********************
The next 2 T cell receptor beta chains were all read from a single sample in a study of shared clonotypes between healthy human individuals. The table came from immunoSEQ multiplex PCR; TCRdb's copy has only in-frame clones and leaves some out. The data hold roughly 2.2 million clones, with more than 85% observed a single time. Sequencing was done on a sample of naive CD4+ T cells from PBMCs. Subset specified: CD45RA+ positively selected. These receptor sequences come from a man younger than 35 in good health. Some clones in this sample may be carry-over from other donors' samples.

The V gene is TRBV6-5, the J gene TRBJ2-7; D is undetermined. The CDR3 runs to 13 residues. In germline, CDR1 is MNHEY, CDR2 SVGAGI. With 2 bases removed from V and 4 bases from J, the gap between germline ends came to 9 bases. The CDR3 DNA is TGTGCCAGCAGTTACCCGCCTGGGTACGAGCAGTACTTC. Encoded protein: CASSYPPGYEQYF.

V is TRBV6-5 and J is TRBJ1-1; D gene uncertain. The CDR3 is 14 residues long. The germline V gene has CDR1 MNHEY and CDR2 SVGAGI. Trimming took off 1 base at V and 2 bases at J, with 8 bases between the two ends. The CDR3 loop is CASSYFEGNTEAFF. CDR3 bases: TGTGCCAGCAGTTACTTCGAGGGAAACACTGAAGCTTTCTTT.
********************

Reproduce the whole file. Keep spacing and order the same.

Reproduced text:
The next 2 T cell receptor beta chains were all read from a single sample in a study of shared clonotypes between healthy human individuals. The table came from immunoSEQ multiplex PCR; TCRdb's copy has only in-frame clones and leaves some out. The data hold roughly 2.2 million clones, with more than 85% observed a single time. Sequencing was done on a sample of naive CD4+ T cells from PBMCs. Subset specified: CD45RA+ positively selected. These receptor sequences come from a man younger than 35 in good health. Some clones in this sample may be carry-over from other donors' samples.

The V gene is TRBV6-5, the J gene TRBJ2-7; D is undetermined. The CDR3 runs to 13 residues. In germline, CDR1 is MNHEY, CDR2 SVGAGI. With 2 bases removed from V and 4 bases from J, the gap between germline ends came to 9 bases. The CDR3 DNA is TGTGCCAGCAGTTACCCGCCTGGGTACGAGCAGTACTTC. Encoded protein: CASSYPPGYEQYF.

V is TRBV6-5 and J is TRBJ1-1; D gene uncertain. The CDR3 is 14 residues long. The germline V gene has CDR1 MNHEY and CDR2 SVGAGI. Trimming took off 1 base at V and 2 bases at J, with 8 bases between the two ends. The CDR3 loop is CASSYFEGNTEAFF. CDR3 bases: TGTGCCAGCAGTTACTTCGAGGGAAACACTGAAGCTTTCTTT.